terclim by ICS banner
IVES 9 IVES Conference Series 9 International Congress on Grapevine and Wine Sciences 9 2ICGWS-2023 9 Stomatal abundance in grapevine: developmental genes, genotypic variation, and physiology

Stomatal abundance in grapevine: developmental genes, genotypic variation, and physiology

Abstract

Grapevine cultivation is threatened by the global warming, which combines high temperatures and reduced rainfall, impacting in wine quality and even plant survival. Breeding for varieties resilient to these challenges must address plant traits such as tolerance to supraoptimal temperatures and optimized water use efficiency while minimizing productivity and quality losses. Stomatal abundance (SA) determines the maximum leaf potential for transpiration and thus water loss and cooling. Since SA results from a developmental process during leaf emergence and growth, knowledge on the genetic control of this process would provide specific targets for modification. Several genes controlling stomatal development have been characterized in Arabidopsis. Using translational genomics, we identified in the grapevine reference genome single orthologues of the master stomatal development regulators SPCH, MUTEand FAMA. We complemented Arabidopsis loss-of-function mutants with the grapevine candidate proteins, whose conditional overexpression also produced the expected epidermal phenotypes. The corresponding grapevine gene promoters are also under study. Additionally, we scored SA in 13 grapevine varieties over four consecutive growing seasons, and disclosed substantial SA differences with a strong genetic basis. These varieties were also examined for water use efficiency and physiological performance under drought and irrigation, finding significant varietal differences. Correlating developmental and physiological traits will contribute useful tools for grapevine management and breeding.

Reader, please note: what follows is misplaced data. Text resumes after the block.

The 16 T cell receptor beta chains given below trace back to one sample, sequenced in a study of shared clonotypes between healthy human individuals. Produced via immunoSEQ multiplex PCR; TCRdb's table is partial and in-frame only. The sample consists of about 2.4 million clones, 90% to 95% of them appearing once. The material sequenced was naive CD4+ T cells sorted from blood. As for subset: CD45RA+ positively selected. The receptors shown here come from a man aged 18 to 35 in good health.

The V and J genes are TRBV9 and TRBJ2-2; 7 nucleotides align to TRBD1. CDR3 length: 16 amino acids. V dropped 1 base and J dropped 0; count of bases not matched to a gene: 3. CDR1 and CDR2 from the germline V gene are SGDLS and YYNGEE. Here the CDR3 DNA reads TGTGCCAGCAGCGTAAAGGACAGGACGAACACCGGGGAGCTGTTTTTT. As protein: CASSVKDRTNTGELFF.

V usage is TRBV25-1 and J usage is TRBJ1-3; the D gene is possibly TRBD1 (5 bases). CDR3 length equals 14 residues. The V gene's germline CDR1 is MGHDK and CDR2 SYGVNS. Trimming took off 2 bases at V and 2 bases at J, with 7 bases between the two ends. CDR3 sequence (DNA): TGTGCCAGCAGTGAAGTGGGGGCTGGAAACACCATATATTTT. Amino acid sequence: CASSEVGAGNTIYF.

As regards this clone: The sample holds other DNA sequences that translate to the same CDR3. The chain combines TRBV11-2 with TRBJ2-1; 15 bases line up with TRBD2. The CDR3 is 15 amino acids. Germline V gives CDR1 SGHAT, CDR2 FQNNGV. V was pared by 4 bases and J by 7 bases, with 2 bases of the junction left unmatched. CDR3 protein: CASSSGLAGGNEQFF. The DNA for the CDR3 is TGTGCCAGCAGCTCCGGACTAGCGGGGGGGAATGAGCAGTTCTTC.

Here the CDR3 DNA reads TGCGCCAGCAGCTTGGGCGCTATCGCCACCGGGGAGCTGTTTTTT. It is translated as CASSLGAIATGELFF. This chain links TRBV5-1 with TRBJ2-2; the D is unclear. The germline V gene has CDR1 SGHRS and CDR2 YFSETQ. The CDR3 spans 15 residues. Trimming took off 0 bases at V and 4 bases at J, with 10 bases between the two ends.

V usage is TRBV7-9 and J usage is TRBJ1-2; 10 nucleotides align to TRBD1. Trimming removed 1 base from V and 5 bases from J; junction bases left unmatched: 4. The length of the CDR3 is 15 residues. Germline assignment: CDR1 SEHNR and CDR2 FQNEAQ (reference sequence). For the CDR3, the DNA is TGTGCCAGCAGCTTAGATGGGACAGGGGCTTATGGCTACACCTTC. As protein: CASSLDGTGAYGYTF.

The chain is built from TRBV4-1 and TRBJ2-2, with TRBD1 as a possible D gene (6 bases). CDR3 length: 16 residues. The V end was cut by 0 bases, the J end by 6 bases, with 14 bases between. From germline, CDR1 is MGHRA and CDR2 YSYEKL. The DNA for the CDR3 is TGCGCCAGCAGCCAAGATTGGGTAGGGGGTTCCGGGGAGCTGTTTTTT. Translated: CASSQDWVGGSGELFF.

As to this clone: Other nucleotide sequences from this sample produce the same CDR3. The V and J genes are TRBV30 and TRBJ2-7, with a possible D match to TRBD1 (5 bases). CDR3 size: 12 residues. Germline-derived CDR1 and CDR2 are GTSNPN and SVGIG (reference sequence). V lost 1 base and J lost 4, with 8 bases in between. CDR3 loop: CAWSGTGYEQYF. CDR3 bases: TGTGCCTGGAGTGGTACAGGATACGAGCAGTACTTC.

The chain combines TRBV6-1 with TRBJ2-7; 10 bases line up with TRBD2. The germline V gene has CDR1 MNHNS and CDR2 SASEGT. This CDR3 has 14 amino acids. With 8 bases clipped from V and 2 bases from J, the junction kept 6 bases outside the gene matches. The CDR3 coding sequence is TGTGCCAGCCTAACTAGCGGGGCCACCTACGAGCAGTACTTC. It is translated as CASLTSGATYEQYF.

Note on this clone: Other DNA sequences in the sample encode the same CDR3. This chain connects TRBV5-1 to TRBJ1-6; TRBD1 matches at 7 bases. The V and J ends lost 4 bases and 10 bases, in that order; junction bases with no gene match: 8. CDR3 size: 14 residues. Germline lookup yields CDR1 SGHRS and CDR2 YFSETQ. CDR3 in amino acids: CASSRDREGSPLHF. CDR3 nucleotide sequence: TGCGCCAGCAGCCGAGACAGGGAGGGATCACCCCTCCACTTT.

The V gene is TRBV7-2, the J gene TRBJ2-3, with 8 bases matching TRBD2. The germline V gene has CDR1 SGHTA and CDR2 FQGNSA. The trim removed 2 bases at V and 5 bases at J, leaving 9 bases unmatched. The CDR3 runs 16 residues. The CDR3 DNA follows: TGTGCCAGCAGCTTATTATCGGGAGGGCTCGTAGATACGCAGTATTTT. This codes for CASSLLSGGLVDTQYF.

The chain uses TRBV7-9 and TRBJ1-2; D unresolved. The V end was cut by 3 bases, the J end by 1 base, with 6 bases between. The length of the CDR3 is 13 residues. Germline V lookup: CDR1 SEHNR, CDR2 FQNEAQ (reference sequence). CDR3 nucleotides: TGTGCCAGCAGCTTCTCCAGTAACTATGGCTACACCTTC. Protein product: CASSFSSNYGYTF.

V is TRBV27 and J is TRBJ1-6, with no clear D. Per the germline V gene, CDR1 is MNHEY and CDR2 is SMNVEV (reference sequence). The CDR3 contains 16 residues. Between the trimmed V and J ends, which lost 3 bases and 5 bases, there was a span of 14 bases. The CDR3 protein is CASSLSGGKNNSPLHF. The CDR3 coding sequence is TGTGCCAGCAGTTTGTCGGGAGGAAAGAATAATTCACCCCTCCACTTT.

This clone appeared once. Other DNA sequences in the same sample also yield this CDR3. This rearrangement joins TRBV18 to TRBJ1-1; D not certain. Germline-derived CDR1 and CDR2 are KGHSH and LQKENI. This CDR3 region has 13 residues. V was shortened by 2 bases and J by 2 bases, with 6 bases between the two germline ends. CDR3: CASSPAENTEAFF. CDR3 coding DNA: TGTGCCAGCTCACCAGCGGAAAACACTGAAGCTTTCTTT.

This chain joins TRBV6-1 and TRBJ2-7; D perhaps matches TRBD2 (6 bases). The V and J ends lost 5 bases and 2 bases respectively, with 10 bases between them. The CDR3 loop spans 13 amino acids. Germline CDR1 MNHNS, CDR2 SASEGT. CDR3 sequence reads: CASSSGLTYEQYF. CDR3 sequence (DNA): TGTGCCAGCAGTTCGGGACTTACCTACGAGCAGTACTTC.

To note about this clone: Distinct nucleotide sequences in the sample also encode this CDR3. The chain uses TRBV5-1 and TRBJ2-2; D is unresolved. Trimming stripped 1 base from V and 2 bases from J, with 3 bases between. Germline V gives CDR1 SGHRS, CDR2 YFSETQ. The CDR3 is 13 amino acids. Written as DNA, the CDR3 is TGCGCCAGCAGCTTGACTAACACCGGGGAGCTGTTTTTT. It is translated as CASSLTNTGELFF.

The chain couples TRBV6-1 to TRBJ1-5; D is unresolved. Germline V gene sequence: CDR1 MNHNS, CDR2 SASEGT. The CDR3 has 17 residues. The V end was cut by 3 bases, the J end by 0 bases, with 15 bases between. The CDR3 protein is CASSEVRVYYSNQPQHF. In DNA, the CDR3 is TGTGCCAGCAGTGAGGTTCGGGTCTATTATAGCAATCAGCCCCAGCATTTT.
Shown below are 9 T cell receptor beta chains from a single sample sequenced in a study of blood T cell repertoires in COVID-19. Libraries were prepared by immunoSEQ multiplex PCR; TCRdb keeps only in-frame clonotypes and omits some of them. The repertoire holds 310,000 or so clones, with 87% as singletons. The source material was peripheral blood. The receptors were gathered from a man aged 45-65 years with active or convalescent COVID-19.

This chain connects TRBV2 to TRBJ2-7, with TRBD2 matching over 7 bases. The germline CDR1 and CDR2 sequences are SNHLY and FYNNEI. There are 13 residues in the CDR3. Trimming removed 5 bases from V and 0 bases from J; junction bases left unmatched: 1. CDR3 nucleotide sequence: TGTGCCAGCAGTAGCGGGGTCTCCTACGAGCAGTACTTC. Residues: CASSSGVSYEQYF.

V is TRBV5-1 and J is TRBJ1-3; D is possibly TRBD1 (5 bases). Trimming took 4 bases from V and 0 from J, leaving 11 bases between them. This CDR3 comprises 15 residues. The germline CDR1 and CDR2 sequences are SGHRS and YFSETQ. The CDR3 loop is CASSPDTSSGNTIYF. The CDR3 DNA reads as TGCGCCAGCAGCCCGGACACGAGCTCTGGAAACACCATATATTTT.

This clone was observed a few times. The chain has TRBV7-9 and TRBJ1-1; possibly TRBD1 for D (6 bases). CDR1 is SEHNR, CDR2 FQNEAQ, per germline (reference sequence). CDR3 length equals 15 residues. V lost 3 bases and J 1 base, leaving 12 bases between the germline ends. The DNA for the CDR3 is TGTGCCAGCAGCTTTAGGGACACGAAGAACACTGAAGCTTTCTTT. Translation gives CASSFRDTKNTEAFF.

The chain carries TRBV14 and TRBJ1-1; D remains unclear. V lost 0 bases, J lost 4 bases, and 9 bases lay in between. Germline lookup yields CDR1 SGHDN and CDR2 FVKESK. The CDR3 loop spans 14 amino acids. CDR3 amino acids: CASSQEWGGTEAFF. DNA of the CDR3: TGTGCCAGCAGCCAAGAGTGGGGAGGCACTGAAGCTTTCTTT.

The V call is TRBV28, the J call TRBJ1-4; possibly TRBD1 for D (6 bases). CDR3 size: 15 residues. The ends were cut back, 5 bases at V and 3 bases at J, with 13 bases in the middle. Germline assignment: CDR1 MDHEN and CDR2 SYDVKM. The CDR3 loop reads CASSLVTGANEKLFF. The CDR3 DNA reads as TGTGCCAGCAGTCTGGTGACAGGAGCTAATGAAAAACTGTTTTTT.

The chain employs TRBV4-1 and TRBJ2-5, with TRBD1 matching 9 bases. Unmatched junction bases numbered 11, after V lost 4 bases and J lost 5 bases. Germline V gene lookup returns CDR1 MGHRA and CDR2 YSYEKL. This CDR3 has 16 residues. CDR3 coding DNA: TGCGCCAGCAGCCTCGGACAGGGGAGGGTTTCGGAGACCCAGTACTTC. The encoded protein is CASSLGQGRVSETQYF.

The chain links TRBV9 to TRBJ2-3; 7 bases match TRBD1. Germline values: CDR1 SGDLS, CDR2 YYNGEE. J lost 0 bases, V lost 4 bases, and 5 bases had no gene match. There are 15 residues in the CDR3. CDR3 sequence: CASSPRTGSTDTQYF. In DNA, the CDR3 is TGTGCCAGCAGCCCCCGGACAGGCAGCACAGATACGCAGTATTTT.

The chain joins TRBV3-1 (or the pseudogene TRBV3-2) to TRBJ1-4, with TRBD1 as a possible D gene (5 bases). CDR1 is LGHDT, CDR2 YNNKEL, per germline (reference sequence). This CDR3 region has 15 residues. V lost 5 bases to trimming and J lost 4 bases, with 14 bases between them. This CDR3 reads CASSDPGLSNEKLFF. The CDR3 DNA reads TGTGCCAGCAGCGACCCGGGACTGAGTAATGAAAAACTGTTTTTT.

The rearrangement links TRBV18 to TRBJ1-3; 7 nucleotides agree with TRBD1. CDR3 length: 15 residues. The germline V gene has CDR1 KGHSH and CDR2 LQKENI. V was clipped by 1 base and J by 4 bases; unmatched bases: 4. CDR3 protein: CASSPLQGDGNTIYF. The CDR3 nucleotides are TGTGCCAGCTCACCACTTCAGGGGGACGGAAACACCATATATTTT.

Acknowledgements: This work was supported by the PID2019-105362RB-100, SBPLY/21/180501/000144, UCLM intramural grants and EU FEDER funds. PhD grants from JCCM supported AO and JIM.

DOI:

Publication date: October 6, 2023

Issue: ICGWS 2023

Type: Poster

Authors

Mena-Morales A.1*, Martín-Forero A.F.2, Ortega A.2, Saiz-Pérez J.2, Martínez-Gascueña J.1, Chacón-Vozmediano J.L.1, Illescas-Miranda J.2, Fenoll C.2, Mena M. 2